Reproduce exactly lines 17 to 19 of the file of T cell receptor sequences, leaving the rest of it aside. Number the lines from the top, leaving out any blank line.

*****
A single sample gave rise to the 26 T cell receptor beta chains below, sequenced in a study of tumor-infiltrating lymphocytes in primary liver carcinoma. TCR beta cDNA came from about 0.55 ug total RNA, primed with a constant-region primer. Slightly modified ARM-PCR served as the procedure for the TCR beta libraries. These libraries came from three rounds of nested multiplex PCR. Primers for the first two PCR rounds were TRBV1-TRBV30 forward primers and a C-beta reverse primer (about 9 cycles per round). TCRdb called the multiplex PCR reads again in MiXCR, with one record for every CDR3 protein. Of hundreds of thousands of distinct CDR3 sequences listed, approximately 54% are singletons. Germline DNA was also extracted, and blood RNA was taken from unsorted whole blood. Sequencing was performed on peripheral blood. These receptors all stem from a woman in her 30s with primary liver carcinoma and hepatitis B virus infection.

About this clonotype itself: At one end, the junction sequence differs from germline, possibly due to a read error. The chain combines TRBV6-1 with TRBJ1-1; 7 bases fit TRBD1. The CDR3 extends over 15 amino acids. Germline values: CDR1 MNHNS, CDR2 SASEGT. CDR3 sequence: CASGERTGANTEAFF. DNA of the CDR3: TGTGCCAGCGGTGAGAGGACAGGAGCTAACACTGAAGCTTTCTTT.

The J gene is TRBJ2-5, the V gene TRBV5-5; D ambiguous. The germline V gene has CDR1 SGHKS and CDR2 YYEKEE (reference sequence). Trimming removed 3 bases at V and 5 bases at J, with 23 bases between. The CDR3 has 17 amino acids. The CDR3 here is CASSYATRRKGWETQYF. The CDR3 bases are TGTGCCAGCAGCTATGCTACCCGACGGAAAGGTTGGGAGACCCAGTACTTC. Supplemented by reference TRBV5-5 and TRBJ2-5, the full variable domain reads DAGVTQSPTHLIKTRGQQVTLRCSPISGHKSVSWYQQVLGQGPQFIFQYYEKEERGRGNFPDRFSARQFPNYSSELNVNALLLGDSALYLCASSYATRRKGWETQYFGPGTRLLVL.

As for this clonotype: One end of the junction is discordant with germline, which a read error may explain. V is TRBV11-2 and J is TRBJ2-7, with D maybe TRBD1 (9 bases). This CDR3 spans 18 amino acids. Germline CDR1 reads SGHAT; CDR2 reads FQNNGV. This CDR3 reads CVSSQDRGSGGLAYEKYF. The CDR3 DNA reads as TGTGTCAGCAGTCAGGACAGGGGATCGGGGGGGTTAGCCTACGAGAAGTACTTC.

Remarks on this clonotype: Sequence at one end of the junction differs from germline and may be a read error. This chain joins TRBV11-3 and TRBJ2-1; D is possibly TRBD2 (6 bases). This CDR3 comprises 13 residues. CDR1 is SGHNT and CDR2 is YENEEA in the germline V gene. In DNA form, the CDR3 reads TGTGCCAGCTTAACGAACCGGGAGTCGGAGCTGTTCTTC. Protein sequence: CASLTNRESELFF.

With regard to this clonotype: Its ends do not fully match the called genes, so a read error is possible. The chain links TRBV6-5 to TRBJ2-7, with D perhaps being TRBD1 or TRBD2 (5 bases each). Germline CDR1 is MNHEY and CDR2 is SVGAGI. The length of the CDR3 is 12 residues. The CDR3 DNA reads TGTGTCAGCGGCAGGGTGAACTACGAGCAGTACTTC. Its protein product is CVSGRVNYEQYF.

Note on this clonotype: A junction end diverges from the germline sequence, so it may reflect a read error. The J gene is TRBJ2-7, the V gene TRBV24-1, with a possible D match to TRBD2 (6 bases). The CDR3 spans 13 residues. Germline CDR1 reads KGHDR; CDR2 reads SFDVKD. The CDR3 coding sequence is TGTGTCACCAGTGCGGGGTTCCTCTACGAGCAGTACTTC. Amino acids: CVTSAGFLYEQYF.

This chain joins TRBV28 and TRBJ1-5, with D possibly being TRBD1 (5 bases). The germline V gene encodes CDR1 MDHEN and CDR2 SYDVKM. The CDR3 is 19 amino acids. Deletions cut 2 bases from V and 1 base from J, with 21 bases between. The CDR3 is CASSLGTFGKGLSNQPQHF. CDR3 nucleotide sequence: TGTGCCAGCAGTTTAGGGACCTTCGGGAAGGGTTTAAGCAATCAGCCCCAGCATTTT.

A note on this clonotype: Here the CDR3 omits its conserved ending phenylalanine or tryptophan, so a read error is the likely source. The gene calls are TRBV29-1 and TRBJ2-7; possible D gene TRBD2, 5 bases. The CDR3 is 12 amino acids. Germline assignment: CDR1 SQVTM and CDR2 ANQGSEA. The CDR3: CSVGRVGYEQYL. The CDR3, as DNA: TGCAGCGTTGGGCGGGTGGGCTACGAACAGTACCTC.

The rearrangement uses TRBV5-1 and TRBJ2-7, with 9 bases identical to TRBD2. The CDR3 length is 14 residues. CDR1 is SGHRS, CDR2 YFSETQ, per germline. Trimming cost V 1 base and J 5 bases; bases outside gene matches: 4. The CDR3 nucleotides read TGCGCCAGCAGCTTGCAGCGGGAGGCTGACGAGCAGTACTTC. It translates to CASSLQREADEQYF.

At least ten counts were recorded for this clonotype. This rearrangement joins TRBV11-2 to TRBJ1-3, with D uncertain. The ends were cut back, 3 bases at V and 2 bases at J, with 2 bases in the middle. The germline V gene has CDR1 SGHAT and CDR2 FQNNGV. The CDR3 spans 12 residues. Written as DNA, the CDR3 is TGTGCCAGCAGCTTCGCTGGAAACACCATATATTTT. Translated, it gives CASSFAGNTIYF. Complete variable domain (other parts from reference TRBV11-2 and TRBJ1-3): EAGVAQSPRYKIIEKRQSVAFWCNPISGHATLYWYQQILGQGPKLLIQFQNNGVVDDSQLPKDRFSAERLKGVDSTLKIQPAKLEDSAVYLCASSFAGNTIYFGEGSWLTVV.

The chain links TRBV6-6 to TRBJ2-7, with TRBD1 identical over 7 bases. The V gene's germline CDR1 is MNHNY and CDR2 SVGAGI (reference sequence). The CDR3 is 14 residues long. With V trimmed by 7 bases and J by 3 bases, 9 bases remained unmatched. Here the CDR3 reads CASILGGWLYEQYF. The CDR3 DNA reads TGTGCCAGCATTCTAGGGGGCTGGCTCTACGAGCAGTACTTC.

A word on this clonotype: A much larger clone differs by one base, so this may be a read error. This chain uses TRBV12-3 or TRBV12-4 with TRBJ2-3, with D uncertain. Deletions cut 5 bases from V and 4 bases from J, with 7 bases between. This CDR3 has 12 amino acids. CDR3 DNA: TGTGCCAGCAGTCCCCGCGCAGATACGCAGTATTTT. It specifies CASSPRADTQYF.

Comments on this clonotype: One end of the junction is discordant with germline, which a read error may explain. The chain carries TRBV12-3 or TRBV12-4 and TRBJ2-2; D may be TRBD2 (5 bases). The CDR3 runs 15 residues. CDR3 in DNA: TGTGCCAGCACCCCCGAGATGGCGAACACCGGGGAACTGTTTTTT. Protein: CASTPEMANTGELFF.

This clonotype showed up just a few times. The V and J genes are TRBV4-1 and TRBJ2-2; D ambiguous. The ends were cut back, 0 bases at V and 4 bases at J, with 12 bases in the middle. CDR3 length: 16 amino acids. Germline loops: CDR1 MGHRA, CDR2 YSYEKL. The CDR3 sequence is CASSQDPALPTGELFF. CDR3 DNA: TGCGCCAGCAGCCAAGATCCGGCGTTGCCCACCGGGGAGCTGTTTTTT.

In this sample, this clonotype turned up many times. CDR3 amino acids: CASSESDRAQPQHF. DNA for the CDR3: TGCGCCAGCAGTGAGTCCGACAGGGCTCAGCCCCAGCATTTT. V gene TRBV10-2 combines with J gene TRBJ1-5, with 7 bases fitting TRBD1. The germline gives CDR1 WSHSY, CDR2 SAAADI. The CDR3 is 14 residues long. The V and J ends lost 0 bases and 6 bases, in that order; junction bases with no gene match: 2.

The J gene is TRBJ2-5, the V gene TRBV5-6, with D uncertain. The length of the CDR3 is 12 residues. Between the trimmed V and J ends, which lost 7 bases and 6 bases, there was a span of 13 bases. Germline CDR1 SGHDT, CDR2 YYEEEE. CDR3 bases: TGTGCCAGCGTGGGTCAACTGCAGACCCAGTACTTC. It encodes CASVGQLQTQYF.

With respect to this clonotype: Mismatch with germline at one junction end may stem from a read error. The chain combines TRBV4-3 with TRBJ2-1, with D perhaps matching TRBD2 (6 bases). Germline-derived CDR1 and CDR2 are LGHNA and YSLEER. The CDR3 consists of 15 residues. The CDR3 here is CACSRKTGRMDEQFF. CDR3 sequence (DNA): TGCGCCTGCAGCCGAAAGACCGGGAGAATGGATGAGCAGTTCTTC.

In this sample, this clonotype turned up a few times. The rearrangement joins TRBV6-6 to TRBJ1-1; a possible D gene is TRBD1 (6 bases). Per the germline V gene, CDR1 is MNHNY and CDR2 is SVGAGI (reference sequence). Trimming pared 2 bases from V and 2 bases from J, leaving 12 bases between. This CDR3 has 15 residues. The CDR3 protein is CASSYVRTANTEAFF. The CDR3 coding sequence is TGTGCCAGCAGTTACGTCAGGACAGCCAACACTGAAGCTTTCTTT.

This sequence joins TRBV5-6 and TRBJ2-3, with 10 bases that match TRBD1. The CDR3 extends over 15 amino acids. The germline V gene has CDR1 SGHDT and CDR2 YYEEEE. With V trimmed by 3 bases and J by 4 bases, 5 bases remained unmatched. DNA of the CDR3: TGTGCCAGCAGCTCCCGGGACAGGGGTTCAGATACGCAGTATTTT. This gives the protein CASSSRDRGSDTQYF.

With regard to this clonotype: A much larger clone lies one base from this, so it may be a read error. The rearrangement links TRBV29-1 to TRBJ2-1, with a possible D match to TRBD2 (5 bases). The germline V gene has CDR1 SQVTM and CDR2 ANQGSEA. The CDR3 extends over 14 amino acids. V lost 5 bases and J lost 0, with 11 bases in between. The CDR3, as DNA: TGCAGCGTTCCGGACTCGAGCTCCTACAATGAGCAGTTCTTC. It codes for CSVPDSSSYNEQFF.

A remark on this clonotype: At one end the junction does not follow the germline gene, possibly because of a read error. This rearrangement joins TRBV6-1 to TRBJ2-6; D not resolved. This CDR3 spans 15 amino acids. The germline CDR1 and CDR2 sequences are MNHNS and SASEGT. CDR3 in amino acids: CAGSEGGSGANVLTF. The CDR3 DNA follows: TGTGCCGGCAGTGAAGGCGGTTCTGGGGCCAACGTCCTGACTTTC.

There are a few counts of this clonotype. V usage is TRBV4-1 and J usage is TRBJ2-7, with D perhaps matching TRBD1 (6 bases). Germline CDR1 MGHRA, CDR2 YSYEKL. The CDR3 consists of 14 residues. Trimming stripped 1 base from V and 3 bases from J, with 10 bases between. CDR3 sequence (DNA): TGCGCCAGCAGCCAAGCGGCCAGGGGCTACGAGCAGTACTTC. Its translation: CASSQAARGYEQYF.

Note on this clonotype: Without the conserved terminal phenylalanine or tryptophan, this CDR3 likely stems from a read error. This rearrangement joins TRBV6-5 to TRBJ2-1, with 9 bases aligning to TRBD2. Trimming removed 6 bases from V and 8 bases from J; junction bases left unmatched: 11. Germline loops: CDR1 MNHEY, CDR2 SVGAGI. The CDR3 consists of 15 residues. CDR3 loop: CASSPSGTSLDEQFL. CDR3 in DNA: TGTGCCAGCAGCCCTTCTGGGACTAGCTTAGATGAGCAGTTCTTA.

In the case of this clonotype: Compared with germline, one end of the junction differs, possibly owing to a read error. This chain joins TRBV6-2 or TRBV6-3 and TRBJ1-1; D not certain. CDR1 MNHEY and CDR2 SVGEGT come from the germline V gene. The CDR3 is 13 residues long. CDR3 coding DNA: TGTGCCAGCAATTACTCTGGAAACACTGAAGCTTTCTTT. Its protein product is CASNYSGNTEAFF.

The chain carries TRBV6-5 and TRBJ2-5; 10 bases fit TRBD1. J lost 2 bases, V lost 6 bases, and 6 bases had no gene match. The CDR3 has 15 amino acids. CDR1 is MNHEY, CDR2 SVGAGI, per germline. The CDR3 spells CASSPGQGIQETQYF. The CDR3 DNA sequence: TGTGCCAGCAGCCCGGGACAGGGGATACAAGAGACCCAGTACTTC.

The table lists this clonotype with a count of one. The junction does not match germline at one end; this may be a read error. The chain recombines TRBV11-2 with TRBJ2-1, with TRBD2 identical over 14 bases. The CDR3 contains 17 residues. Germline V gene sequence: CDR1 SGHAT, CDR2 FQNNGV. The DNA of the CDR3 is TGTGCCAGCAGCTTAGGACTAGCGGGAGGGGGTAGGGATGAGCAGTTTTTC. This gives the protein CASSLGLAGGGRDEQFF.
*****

The J gene is TRBJ2-5, the V gene TRBV5-6, with D uncertain. The length of the CDR3 is 12 residues. Between the trimmed V and J ends, which lost 7 bases and 6 bases, there was a span of 13 bases. Germline CDR1 SGHDT, CDR2 YYEEEE. CDR3 bases: TGTGCCAGCGTGGGTCAACTGCAGACCCAGTACTTC. It encodes CASVGQLQTQYF.

With respect to this clonotype: Mismatch with germline at one junction end may stem from a read error. The chain combines TRBV4-3 with TRBJ2-1, with D perhaps matching TRBD2 (6 bases). Germline-derived CDR1 and CDR2 are LGHNA and YSLEER. The CDR3 consists of 15 residues. The CDR3 here is CACSRKTGRMDEQFF. CDR3 sequence (DNA): TGCGCCTGCAGCCGAAAGACCGGGAGAATGGATGAGCAGTTCTTC.

In this sample, this clonotype turned up a few times. The rearrangement joins TRBV6-6 to TRBJ1-1; a possible D gene is TRBD1 (6 bases). Per the germline V gene, CDR1 is MNHNY and CDR2 is SVGAGI (reference sequence). Trimming pared 2 bases from V and 2 bases from J, leaving 12 bases between. This CDR3 has 15 residues. The CDR3 protein is CASSYVRTANTEAFF. The CDR3 coding sequence is TGTGCCAGCAGTTACGTCAGGACAGCCAACACTGAAGCTTTCTTT.